By Will Broaddus Staff writer
The Salem News
---- — IPSWICH — There may be one Ipswich on local maps, but three versions of the town will appear on the 2012 Open Doors of Ipswich Tour.
That’s because the event, which benefits the Ipswich Visitor Center at the Hall-Haskell House, will showcase houses in each of three distinct areas of town — the downtown, the waterfront and the countryside.
“The committee chose distinctive, historic and interesting homes across the breadth — north, east, south and west — of Ipswich,” said Cathy Bruce, who along with her husband, Al Boynton, is helping organize the tour. “It’s to bring attention to the fact that the town is so large.”
Twelve homes will be featured on the tour.
“The downtown homes are all historic,” Bruce said. In this area are many of the town’s First Period homes, built between 1626 and 1725.
Those on the tour include the Daniel Lummus House on High Street, which was built in 1686 and belonged to the parcel of houses where America’s first poet, Anne Bradstreet, lived and wrote. The house was recently restored and includes many First Period features, including feather-edge panels, beehive ovens and a built-in inglenook seat (a seat in the recessed fireplace area) that may be the last of its kind in the United States.
The Treadwell Hale House, which stands on North Main Street and dates from 1740, is joined in this part of the tour by a house on Town Hill that dates from 1876, along with the Capt. Israel Pulcifer House on Meetinghouse Green, which was built 200 years ago.
In addition to possessing more First Period and Second Period houses than any other town in the country, Ipswich also contains contemporary homes that are cutting-edge in their use of green technology.
“One of the homes, a fairly new home on Heartbreak Road, is all green, with solar energy and green building materials,” Bruce said. “It’s very strategically planned as far as light and heating and its cooling system go. It’s an interesting home, and hopefully will appeal to folks.”
The Heartbreak Road house is in the group of countryside homes, which also includes an equestrian property on Candlewood Road that combined two properties and which is home now to 11 horses, Bruce said.
There is also a home with two kitchens on this part of the tour, proving that “even kitchens become a story,” she said.
In the third category are four houses with ocean views, three on Great Neck and one off Jeffreys Neck.
“They all have ocean or marsh views,” Bruce said. “They’re all very distinctive.”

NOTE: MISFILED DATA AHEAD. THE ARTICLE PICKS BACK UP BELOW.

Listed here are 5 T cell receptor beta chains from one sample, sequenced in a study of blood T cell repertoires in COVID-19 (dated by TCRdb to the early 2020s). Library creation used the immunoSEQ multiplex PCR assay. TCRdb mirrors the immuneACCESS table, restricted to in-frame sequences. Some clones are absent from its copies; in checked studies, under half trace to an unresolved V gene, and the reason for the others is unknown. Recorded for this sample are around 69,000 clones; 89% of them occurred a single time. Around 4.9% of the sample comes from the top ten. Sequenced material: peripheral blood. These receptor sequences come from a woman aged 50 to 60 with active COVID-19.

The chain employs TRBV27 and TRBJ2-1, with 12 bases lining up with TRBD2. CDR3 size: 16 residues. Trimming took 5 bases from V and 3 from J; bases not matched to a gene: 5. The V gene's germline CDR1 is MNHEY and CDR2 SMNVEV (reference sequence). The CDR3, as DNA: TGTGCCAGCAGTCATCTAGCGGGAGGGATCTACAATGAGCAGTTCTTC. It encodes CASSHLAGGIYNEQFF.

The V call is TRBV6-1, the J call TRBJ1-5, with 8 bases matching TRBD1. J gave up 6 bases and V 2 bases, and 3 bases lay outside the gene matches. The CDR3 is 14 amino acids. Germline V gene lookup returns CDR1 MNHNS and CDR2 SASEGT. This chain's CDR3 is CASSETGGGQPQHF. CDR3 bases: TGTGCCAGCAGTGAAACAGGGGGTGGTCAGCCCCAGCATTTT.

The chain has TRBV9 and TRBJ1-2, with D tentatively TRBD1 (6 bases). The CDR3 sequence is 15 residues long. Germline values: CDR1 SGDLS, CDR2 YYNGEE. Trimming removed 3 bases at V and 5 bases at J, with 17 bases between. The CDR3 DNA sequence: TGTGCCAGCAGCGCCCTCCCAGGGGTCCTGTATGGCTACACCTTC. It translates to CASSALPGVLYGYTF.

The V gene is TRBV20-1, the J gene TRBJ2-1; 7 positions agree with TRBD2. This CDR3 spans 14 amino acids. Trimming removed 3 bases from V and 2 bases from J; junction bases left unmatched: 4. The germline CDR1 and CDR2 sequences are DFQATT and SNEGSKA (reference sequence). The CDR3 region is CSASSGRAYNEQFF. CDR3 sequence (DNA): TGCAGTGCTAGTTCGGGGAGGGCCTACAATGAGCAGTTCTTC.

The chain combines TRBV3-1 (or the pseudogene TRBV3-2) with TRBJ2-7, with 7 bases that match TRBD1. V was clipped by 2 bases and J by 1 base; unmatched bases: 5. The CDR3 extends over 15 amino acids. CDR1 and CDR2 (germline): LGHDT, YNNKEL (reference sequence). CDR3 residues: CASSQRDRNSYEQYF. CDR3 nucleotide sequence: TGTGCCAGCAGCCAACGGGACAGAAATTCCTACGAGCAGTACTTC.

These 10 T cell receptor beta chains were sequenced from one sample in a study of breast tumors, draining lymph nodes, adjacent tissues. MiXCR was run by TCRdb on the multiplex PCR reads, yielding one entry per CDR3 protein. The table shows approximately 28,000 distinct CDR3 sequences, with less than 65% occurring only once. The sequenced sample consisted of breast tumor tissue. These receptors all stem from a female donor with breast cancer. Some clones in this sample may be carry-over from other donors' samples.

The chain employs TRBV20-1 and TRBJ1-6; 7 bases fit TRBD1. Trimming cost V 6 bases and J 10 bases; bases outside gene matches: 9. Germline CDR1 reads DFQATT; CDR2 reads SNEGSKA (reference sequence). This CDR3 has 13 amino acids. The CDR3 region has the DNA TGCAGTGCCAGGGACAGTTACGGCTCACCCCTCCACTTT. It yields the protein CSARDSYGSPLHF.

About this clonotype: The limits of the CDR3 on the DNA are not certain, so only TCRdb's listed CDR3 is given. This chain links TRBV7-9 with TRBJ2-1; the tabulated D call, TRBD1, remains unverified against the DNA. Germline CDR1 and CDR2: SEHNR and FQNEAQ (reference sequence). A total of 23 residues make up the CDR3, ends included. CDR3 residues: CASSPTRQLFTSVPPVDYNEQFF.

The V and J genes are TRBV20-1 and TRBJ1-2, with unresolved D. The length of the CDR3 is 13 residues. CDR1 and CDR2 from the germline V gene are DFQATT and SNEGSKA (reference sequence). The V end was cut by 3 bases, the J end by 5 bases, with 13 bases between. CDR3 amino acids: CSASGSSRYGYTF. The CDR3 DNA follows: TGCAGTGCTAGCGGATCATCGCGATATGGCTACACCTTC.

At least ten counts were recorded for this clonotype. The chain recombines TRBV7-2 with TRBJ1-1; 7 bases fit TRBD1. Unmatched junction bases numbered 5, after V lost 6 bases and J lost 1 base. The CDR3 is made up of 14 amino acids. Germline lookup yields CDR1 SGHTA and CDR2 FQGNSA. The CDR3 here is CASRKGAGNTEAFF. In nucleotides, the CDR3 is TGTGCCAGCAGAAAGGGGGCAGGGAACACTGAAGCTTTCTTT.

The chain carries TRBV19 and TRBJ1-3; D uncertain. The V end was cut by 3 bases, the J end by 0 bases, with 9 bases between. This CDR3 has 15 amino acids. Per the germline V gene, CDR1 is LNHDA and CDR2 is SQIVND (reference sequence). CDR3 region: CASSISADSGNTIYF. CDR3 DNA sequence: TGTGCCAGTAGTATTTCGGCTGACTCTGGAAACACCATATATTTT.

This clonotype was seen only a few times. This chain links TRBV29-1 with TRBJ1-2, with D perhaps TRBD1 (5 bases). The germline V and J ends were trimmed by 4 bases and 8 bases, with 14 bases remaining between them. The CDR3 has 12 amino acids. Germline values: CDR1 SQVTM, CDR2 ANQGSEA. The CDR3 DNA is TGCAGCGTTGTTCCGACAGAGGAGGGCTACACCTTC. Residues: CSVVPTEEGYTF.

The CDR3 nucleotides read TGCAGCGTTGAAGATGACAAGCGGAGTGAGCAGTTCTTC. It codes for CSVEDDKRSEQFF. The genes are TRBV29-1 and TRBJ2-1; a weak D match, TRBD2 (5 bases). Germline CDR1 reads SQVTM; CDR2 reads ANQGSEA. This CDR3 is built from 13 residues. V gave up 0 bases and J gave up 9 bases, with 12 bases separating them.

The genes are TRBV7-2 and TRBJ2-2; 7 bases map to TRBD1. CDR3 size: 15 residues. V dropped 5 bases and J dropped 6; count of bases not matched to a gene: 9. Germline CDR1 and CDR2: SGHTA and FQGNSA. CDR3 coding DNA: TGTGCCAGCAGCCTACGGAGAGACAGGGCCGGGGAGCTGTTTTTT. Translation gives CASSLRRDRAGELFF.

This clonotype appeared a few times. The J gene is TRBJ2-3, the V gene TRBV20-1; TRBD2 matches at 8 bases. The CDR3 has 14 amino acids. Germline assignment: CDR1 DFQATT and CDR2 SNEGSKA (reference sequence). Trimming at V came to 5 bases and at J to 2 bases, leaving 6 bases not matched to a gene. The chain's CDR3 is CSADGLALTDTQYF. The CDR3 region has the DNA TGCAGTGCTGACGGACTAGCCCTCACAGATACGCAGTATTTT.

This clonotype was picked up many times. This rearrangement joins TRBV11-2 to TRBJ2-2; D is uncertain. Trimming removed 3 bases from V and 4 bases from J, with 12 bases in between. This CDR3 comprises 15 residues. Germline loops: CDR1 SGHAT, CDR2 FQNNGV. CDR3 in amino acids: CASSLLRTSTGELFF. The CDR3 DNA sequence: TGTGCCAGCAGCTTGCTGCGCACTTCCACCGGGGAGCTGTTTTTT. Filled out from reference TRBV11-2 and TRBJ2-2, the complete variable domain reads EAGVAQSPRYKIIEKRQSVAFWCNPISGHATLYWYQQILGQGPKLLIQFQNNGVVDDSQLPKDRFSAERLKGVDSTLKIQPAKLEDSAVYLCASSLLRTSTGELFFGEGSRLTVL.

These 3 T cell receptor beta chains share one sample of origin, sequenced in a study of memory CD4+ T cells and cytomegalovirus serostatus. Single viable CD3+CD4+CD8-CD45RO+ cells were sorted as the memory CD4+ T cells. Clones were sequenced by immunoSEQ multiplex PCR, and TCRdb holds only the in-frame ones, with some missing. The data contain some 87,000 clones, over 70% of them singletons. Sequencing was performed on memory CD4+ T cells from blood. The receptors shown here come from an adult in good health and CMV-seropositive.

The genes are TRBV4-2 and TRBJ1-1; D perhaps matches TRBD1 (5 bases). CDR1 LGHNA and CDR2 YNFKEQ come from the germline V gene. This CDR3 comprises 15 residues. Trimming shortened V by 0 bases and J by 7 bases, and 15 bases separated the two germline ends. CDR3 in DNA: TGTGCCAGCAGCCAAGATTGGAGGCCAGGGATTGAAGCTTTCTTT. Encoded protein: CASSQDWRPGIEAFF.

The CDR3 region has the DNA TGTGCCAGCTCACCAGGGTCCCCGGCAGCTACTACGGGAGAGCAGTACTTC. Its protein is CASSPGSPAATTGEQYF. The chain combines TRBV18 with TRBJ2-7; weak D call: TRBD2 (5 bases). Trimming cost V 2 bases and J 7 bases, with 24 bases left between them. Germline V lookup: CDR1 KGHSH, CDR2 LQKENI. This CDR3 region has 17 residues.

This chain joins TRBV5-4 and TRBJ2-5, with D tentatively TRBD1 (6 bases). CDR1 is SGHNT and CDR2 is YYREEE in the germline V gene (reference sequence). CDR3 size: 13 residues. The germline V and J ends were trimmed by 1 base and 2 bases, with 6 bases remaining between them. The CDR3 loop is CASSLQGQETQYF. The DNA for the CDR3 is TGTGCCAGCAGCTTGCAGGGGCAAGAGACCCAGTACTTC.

The tour was last offered in 2009 and ran every other year for more than a decade before lapsing, Bruce said.
She and her husband, who recently restored their own First Period home, joined forces with other local volunteers to revive the tour.
Sales of brochures, which also serve as tickets, will help fund programs at the Hall-Haskell House, which is also one of several places in town where brochures can be purchased.
Hall-Haskell is a living embodiment of Ipswich history, dating back through a series of incarnations and owners to 1691, making it an ideal setting in which to introduce visitors to the town.
As a special bonus, visitors can get a look inside the recently completed Alexander Knight House, a re-creation of a First Period timber frame house. Built on the grounds of the Ipswich Museum over a period of three years, it was created by a team led by Ipswich architect Mat Cummings and drew on their extensive experience restoring old homes in Ipswich.
“It dawned on me that I was working with all these people who specialize in this work,” Cummings said. “We preserve these First Period homes. We just thought, ‘Wouldn’t it be great to build a brand-new house?’”
The home features a thatched roof, a wooden chimney lined with clay, and boards made with old-growth pine that Yale University donated to the project.
As Cummings points out, almost all of the First Period homes that survive are mansions that belonged to affluent people. In contrast, the house that he and his co-workers built with authentic methods and materials reflects a more typical product of its day.
“If anyone wants to see how a common person lived,” Cummings said, “this is what it would be like.”